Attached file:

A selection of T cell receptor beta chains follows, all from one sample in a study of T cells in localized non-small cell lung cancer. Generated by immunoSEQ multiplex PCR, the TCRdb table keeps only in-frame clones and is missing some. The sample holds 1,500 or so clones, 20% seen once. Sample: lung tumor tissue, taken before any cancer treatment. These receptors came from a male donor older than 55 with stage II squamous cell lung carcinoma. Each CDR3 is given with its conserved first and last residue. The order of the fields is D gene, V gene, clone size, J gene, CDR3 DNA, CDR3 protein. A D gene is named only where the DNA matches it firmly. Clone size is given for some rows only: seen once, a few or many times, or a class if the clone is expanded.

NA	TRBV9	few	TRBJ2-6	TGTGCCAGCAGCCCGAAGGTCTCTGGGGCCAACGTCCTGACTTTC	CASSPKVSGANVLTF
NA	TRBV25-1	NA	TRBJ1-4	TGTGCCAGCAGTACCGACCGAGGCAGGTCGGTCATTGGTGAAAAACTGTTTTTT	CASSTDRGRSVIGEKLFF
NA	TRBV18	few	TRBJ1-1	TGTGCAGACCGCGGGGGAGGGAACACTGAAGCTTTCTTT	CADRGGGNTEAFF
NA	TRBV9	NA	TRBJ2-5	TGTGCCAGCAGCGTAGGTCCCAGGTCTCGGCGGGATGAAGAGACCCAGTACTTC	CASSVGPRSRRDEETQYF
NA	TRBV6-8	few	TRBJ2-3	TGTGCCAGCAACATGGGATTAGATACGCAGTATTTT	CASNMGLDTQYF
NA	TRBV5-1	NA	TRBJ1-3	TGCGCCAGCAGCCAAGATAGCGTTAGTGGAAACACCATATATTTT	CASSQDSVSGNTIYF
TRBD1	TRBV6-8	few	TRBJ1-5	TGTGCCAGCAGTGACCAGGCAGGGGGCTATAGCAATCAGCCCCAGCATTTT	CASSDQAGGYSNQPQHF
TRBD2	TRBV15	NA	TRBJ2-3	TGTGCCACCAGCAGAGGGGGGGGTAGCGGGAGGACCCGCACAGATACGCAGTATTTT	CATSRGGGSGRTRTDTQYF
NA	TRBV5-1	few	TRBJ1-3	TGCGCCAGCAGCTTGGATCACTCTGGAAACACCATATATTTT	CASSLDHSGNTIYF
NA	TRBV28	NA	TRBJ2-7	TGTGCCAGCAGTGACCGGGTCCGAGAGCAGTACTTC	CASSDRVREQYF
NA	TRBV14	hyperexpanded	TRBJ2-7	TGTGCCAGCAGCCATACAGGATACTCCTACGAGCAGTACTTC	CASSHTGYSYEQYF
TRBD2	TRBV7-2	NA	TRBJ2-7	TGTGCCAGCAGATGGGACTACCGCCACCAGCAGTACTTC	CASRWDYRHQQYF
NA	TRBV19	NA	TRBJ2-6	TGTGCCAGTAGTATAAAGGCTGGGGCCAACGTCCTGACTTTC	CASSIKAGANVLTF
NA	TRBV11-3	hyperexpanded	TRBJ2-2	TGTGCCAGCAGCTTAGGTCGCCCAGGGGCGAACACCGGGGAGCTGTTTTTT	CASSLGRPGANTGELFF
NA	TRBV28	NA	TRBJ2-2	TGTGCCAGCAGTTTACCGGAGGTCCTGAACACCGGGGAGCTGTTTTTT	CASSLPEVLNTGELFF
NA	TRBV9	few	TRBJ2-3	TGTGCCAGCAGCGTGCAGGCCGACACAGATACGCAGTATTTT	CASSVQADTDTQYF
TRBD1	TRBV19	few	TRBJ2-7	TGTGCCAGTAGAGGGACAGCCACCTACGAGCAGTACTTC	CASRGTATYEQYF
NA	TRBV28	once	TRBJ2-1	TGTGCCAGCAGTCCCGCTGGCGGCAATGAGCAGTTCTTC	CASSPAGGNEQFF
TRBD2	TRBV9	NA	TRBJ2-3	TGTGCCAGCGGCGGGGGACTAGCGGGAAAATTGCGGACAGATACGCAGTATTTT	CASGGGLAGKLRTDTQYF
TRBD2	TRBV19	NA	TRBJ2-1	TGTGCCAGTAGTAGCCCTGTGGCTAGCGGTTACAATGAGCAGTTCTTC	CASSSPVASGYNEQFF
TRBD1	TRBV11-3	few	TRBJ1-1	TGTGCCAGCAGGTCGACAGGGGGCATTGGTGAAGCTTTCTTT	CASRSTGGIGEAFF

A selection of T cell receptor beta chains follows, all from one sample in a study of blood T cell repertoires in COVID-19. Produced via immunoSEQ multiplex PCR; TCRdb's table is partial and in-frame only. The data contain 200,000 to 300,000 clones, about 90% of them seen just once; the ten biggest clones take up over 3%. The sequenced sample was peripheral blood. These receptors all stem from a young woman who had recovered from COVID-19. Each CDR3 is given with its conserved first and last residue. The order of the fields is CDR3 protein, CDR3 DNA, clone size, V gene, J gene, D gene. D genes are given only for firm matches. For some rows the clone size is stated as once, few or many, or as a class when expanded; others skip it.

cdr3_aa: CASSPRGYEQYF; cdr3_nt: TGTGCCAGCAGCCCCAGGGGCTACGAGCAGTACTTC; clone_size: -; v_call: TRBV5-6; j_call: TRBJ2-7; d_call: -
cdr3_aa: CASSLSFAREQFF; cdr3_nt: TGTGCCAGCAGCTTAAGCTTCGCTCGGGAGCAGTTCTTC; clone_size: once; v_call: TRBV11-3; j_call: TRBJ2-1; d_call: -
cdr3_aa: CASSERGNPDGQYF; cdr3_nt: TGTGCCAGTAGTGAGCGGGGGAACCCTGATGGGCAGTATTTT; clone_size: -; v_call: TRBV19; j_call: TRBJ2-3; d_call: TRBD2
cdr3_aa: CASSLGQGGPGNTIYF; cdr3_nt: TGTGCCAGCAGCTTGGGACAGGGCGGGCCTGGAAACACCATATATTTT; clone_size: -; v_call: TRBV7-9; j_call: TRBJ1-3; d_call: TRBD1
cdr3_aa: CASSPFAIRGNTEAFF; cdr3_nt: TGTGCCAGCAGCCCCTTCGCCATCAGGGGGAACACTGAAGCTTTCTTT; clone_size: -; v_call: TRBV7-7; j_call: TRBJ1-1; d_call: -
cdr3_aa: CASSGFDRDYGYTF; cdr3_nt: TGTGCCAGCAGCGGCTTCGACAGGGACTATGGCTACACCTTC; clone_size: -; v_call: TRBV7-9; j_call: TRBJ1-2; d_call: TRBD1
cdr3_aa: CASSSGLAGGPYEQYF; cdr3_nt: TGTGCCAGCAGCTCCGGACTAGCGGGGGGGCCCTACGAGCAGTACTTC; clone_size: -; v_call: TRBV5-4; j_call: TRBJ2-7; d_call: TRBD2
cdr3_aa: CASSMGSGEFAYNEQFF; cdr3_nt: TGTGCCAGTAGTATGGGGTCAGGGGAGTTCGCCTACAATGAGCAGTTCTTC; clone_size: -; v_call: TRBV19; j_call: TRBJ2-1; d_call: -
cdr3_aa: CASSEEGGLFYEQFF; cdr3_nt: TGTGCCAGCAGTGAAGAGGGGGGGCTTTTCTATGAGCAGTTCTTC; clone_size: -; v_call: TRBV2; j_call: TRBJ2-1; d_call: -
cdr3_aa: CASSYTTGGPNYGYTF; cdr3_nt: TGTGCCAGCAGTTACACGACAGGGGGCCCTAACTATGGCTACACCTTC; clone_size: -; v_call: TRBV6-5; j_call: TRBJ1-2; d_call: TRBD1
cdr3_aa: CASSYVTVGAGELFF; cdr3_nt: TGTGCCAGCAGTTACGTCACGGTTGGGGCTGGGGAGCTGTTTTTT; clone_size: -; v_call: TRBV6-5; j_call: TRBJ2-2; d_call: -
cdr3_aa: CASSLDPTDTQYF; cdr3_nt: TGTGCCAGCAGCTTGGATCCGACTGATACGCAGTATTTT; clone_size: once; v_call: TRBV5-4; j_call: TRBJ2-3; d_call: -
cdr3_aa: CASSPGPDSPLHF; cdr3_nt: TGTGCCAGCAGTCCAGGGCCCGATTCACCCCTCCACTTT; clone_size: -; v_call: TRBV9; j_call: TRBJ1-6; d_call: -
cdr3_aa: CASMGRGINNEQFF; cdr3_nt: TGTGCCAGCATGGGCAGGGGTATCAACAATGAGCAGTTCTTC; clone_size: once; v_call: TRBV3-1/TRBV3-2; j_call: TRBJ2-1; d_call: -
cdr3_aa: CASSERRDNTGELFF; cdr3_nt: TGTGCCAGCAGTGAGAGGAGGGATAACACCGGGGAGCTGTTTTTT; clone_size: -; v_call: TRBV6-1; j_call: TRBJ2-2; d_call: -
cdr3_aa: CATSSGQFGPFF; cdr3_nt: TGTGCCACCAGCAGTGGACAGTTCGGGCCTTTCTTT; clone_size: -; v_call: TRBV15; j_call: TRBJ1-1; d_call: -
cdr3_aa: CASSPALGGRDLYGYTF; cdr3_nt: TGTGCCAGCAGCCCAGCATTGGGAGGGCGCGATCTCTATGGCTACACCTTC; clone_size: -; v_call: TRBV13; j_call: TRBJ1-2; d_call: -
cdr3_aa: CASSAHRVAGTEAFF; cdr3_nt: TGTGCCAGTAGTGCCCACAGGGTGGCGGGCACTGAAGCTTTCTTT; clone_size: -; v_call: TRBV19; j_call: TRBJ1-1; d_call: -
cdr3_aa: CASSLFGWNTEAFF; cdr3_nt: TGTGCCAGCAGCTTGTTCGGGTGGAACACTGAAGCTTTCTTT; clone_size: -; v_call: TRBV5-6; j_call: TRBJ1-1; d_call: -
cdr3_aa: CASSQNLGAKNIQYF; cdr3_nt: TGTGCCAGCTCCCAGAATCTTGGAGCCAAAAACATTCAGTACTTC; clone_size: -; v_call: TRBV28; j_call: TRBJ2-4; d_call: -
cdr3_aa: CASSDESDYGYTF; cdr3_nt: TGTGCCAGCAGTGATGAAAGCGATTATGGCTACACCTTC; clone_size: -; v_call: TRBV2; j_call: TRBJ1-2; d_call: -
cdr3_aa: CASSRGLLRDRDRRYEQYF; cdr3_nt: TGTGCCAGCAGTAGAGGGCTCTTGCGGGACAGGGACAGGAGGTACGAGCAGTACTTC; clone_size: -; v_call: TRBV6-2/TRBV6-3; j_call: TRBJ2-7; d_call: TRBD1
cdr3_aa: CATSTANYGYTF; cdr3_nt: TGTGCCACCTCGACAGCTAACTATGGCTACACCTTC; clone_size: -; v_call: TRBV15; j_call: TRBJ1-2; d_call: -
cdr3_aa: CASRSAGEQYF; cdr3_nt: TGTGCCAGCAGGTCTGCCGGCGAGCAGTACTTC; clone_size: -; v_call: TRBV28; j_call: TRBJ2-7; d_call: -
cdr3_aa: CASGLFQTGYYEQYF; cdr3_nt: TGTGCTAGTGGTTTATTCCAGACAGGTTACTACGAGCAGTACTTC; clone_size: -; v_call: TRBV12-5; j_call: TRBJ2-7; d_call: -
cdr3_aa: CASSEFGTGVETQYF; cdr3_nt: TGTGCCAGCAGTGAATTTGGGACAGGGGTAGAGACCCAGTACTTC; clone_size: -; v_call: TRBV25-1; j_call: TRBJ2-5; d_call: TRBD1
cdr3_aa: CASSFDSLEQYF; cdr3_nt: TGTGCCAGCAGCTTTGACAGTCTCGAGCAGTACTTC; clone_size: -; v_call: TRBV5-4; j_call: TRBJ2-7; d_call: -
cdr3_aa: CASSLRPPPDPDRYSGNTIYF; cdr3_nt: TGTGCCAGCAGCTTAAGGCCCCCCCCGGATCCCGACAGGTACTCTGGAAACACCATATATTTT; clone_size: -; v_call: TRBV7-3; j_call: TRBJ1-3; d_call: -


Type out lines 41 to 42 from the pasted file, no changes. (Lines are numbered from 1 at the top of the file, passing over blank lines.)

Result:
cdr3_aa: CASSAHRVAGTEAFF; cdr3_nt: TGTGCCAGTAGTGCCCACAGGGTGGCGGGCACTGAAGCTTTCTTT; clone_size: -; v_call: TRBV19; j_call: TRBJ1-1; d_call: -
cdr3_aa: CASSLFGWNTEAFF; cdr3_nt: TGTGCCAGCAGCTTGTTCGGGTGGAACACTGAAGCTTTCTTT; clone_size: -; v_call: TRBV5-6; j_call: TRBJ1-1; d_call: -